For up-to-date information on the Coronavirus, please click below:
Virtual Recovery Meetings for Narcotics Anonymous and Alcoholics Anonymous
Alcoholics Anonymous AA meetings online and by phone can be found here AA Intergoup
Meetings broken down daily here:
Virtual NA Meetings
The National Digital Inclusion Alliance releases a list of free and low-cost internet resources:
Wolf Administration Provides Information about Food Assistance Programs
Teresa Miller, secretary, Pennsylvania Department of Human Services (DHS), and Russell Redding, secretary, Pennsylvania Department of Agriculture (PDA), met this morning to provide information about food assistance programs and resources.
Sec. Miller stated the Wolf administration is trying to ensure access to food during the emergency. She noted DHS has seen a 23 percent increase in online applications for services through DHS. She stated, “We anticipate an overall increase in applications due to the widespread closure of businesses.” While county assistance offices (CAOs) are closed to the public, she noted resources are still available with the continuation of benefit processing and issuance. Sec. Miller explained DHS benefits include applications for the Supplemental Assistance Nutrition Program (SNAP), Low Income Home Energy Assistance Program (LIHEAP), Medical Assistance (MA), and Temporary Assistance for Needy Families (TANF). She noted emergency food assistance is available through COMPASS, and the mobile app and that people can receive approval for emergency SNAP within five days.
Sec. Miller said paper applications can be mailed to the local CAOs or left in a secure drop box. She noted if someone misses a deadline required for the continuance of SNAP during this emergency, DHS will ensure the benefit continues. She asserted DHS is expecting to issue an additional SNAP payment to assist households so people can comply with the Centers for Disease Control and Prevention (CDC) guidelines to have two weeks of food available. Sec. Miller referenced the department’s application for federal waivers and federal legislation to assist with these efforts.
Sec. Miller noted the spread of COVID-19 has created a strain on charitable organizations. She urged people who need volunteers or resources to visit the United Way of Pennsylvania’s website. She said, “DHS is doing everything it can to ensure that everyone’s food security needs are met.”
Sec. Redding spoke about emergency food assistance programs available in Pennsylvania and emphasized the issues surrounding food access and food production systems. He assured Pennsylvanians will continue to have access to a safe, accessible, and reliable food system. He remarked that panic buying is resulting in “serious” supply chain challenges for stores, food banks, and food pantries. He said, “There is no food shortage, and grocers are considered life-sustaining businesses that will remain open throughout the duration of this crisis.” He remarked on the increasing number of people in need of food assistance who are dependent on the charitable food assistance network across Pennsylvania. Sec. Redding asserted there is not enough food “at the ready” at regional food banks to serve the rapidly increasing need. He asserted if everyone returns to normal buying habits, this will allow the stores and food banks to catch up.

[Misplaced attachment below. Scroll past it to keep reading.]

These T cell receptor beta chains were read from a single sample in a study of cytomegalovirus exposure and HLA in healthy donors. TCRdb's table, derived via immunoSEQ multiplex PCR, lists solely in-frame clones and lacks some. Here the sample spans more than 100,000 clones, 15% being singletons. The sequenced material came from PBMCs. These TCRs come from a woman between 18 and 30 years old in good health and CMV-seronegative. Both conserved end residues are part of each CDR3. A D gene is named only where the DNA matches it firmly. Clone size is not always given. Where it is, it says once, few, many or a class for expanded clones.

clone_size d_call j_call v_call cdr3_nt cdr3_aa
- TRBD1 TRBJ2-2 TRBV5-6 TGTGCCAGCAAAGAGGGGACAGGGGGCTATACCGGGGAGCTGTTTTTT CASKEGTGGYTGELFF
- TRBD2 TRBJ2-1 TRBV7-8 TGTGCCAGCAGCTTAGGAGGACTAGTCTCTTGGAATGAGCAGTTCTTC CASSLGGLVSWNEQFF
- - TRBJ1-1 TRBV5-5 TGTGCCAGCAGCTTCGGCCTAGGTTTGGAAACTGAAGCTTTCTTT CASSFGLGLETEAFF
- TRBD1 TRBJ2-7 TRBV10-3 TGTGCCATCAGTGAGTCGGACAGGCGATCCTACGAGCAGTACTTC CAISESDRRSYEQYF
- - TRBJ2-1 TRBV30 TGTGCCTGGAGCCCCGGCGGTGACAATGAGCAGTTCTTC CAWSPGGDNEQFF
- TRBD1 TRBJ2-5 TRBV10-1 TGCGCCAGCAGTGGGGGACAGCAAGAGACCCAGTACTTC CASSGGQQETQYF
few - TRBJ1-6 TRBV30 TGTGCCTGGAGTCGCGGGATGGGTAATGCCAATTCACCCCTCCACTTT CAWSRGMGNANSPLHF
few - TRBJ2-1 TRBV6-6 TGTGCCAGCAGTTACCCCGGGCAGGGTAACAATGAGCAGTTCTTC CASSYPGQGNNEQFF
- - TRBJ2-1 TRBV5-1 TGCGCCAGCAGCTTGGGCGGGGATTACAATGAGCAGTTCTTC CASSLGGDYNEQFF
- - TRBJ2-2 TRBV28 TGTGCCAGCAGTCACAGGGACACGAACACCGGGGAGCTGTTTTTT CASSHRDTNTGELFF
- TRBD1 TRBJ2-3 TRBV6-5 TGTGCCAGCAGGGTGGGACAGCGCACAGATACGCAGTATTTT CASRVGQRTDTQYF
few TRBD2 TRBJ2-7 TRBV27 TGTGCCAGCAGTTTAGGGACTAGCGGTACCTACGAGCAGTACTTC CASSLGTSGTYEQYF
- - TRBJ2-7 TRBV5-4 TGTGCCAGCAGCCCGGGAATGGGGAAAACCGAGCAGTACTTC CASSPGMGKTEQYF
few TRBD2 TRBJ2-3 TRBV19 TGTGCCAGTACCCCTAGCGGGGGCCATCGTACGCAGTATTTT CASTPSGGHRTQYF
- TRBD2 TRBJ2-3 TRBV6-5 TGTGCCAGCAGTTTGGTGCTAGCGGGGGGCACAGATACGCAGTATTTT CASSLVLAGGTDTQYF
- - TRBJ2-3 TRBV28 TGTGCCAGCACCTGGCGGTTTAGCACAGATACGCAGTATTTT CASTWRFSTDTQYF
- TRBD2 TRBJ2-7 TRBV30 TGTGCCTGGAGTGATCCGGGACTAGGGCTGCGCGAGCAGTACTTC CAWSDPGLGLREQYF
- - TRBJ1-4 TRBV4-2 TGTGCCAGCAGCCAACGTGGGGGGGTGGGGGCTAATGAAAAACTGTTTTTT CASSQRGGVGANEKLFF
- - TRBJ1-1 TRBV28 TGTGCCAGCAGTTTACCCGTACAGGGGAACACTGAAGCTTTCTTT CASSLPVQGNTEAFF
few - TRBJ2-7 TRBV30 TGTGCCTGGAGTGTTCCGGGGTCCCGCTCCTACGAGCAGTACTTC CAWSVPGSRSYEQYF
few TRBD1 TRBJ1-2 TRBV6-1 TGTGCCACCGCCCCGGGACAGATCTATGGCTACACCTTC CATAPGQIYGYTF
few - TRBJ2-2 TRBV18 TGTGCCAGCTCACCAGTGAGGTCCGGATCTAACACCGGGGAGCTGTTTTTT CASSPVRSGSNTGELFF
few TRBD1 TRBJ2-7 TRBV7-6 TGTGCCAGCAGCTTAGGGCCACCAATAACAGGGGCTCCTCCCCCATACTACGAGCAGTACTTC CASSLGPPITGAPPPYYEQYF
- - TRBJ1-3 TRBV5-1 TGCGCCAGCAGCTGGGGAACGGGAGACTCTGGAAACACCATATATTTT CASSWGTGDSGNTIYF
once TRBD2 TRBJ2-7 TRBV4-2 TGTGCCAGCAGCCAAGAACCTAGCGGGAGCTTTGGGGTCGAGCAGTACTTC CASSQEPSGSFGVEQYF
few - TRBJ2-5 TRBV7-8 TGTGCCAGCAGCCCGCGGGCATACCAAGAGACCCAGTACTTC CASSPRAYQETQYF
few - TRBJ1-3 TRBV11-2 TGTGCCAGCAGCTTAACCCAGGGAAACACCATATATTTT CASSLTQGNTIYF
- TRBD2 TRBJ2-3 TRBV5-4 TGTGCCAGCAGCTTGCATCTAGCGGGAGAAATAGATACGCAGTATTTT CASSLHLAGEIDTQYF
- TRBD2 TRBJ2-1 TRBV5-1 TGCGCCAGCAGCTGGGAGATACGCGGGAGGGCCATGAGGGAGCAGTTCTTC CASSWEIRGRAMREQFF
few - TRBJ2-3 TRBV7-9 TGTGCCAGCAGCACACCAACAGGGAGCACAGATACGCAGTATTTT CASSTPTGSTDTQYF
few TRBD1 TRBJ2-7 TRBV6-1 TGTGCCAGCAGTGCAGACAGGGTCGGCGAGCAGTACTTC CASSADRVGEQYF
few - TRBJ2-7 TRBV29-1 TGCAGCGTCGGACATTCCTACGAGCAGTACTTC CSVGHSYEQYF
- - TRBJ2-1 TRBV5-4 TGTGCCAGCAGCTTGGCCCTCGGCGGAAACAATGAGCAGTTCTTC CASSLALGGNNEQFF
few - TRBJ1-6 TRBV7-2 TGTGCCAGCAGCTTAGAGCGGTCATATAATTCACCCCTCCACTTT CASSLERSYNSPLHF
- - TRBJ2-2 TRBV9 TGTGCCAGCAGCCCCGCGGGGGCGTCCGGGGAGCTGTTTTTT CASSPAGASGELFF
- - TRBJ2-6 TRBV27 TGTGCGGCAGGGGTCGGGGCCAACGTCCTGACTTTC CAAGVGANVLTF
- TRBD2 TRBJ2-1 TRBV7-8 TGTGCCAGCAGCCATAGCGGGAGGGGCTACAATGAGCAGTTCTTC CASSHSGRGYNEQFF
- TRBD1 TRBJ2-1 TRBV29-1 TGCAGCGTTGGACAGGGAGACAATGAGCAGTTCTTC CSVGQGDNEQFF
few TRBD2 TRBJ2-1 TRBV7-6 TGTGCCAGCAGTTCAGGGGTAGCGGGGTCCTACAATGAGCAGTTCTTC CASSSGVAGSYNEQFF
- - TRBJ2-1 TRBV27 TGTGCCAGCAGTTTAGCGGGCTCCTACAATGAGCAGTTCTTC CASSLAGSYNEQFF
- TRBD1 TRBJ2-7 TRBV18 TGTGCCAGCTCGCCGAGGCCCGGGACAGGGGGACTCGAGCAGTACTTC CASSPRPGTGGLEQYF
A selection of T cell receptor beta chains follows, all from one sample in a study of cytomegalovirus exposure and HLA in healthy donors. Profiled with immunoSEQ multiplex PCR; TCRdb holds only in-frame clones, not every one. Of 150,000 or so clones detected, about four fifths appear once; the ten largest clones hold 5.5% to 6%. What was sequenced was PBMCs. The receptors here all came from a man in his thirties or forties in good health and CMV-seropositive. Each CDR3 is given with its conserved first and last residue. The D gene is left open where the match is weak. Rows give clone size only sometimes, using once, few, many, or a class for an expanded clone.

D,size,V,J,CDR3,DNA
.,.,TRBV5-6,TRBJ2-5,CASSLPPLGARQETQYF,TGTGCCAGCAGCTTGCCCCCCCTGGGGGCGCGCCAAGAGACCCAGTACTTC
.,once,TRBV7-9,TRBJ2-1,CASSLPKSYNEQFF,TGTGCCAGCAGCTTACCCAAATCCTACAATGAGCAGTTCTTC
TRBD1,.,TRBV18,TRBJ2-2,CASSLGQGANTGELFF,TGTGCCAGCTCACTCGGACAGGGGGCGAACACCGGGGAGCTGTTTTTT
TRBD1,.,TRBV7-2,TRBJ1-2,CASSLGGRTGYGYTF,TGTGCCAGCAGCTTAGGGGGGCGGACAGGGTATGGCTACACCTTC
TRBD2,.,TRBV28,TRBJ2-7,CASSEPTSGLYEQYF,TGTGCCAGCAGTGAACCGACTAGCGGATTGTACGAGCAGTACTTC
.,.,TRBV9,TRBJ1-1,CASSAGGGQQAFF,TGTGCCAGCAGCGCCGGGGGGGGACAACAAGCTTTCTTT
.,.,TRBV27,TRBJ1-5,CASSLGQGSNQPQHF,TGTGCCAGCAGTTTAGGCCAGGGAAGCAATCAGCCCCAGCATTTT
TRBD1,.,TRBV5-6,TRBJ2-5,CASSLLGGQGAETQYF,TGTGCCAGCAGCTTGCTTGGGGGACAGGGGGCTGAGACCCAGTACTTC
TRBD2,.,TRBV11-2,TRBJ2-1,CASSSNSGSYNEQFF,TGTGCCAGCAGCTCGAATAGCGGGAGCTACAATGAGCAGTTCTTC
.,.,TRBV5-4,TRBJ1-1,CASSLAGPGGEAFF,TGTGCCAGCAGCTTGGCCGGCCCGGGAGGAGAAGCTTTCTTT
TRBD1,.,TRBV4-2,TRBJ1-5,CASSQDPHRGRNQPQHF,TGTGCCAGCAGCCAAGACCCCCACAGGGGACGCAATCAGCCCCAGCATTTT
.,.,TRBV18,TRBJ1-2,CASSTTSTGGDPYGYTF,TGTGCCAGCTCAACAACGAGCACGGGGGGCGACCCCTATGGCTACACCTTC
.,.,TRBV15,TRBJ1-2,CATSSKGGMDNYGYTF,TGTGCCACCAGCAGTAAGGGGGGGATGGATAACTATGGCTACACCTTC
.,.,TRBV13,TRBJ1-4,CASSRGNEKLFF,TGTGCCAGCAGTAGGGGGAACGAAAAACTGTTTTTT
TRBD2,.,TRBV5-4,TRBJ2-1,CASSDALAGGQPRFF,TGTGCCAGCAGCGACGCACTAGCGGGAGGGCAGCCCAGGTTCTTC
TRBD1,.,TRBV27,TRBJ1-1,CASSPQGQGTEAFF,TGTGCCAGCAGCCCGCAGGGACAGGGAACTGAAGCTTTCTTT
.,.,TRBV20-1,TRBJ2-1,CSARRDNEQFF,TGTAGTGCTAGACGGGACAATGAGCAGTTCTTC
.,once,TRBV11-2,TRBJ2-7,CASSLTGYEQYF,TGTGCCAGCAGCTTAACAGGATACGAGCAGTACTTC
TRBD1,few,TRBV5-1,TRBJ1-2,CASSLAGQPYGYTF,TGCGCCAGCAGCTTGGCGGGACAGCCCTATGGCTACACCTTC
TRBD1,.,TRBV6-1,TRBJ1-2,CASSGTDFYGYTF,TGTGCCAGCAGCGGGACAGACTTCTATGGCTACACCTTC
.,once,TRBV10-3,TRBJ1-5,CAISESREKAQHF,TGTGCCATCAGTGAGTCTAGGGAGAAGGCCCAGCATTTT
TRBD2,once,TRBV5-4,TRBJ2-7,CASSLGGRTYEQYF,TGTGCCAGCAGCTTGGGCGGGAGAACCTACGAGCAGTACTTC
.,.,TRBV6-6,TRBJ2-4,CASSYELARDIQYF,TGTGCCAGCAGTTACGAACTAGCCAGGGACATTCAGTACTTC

PA Department of Banking and Securities Announcement
For Immediate Release
March 20, 2020
Department of Banking and Securities Provides Recommendations for Pennsylvanians Financially Impacted by the Coronavirus
Harrisburg, PA - The Department of Banking and Securities (DoBS) collaborates with state agencies to develop resources available for Pennsylvanians financially impacted by COVID-19.
“As Pennsylvanians continue to heed the advice of public health experts to stay calm; stay home and stay safe, it is important to know your financial options,” said Acting Secretary Richard Vague. “Pennsylvanians should take action now to understand their financial situations and stay informed of what resources are available.”
Access Your Financial Institution
When possible, complete transactions using online or mobile banking, phone banking, drive thru, or ATMs.
Make use of services available 24/7 on your financial institution’s website or mobile app including: balance inquiries, transfers, loan payments, mobile check deposits, and transaction inquiries.
Consumers should contact their financial institution for any concerns with credit, automatic bill payments, or debt obligations like credit card and mortgage payments.
Unemployment and Workers’ Compensation
If you are unable to work because of COVID-19, you may be eligible for Unemployment Compensation benefits. Learn more about eligibility requirements, latest developments, and how to get started here.
Trouble Paying Credit Cards
If you have seen a reduction in pay due to COVID-19 and are struggling to make your credit card or loan payments, contact your lender right away. Regulatory agencies have encouraged financial institutions to work with customers impacted by the coronavirus. For guidance visit the Consumer Financial Protection Bureau or contact a credit counselor near you.